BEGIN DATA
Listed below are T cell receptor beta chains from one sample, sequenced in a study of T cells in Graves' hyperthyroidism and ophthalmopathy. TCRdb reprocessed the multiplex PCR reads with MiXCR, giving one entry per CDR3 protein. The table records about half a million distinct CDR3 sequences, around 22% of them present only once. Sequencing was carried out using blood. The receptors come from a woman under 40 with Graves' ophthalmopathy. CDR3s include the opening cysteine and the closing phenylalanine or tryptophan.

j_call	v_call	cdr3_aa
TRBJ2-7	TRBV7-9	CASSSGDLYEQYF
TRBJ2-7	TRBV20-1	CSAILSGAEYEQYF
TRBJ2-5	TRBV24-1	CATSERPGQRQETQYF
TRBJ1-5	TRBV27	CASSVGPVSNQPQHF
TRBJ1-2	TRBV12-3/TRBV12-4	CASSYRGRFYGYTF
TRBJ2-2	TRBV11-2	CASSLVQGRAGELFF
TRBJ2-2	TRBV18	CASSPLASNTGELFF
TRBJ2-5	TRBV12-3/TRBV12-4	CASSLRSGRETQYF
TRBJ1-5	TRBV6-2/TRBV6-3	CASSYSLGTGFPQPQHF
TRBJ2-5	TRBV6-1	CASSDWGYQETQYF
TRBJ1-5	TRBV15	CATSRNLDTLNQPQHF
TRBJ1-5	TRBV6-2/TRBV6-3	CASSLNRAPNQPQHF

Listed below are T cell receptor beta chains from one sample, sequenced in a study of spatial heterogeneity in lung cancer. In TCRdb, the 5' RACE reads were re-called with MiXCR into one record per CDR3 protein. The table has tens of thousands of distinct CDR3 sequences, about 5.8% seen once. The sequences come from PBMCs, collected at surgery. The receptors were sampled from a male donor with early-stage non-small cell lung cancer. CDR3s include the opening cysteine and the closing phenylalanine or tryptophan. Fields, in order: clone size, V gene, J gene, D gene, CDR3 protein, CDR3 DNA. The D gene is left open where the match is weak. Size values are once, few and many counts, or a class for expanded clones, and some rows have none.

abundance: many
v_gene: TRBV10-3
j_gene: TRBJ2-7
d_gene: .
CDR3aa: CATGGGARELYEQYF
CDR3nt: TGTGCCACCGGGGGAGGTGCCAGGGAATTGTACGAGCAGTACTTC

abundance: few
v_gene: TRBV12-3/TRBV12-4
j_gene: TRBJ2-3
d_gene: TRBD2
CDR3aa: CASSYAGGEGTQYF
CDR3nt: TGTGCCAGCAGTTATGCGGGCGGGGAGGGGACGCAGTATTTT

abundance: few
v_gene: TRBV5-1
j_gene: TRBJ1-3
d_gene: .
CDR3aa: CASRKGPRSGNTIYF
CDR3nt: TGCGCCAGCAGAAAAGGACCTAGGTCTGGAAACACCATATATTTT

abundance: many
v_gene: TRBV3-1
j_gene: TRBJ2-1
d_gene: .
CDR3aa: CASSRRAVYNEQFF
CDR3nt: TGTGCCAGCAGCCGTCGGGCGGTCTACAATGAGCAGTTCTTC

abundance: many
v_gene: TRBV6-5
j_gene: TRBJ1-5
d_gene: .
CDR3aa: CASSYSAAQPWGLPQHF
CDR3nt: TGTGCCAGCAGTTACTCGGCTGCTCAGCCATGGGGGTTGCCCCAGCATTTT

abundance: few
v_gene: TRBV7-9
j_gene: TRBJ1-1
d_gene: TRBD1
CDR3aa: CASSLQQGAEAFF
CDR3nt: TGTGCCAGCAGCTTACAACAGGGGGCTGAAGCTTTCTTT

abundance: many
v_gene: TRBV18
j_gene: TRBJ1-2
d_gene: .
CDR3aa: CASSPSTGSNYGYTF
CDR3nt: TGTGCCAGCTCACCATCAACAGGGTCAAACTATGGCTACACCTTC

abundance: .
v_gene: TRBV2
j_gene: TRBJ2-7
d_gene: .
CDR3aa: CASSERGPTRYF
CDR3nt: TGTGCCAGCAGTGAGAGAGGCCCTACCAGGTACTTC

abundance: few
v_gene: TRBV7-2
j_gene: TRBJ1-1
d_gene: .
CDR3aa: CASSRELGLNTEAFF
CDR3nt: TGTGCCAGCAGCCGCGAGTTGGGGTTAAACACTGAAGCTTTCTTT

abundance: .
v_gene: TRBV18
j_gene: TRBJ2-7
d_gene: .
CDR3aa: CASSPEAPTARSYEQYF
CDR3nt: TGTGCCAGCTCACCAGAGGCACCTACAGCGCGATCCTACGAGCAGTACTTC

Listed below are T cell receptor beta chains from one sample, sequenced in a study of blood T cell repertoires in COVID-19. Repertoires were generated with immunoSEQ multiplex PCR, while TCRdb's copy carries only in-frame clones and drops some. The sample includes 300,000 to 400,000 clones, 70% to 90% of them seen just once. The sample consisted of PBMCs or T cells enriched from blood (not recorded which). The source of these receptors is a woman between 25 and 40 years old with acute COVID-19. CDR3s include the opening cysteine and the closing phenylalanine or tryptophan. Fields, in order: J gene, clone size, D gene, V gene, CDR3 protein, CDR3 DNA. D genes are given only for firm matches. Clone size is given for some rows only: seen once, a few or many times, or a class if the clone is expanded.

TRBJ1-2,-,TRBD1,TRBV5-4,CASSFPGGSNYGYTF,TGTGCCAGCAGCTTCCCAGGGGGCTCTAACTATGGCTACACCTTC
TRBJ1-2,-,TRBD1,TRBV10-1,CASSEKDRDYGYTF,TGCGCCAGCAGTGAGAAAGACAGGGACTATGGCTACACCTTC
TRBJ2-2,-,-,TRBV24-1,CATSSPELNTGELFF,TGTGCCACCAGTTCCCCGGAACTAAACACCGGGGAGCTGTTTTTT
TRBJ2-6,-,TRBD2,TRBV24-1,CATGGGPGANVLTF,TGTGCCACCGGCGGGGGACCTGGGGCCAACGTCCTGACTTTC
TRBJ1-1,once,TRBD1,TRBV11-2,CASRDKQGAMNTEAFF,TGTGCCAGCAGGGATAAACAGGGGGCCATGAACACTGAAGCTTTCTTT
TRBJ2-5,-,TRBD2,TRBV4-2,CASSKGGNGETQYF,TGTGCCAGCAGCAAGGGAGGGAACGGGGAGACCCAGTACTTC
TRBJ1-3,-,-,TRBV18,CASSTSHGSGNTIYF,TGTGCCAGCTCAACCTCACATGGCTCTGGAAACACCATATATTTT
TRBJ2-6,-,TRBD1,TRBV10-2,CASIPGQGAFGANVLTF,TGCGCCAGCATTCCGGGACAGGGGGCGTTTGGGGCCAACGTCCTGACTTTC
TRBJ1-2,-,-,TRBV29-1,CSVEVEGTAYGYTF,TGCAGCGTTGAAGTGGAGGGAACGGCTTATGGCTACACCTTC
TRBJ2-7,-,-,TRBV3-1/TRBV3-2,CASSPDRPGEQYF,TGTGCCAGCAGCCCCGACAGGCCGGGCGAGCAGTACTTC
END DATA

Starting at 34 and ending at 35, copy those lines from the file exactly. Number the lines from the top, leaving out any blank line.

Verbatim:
abundance: many
v_gene: TRBV3-1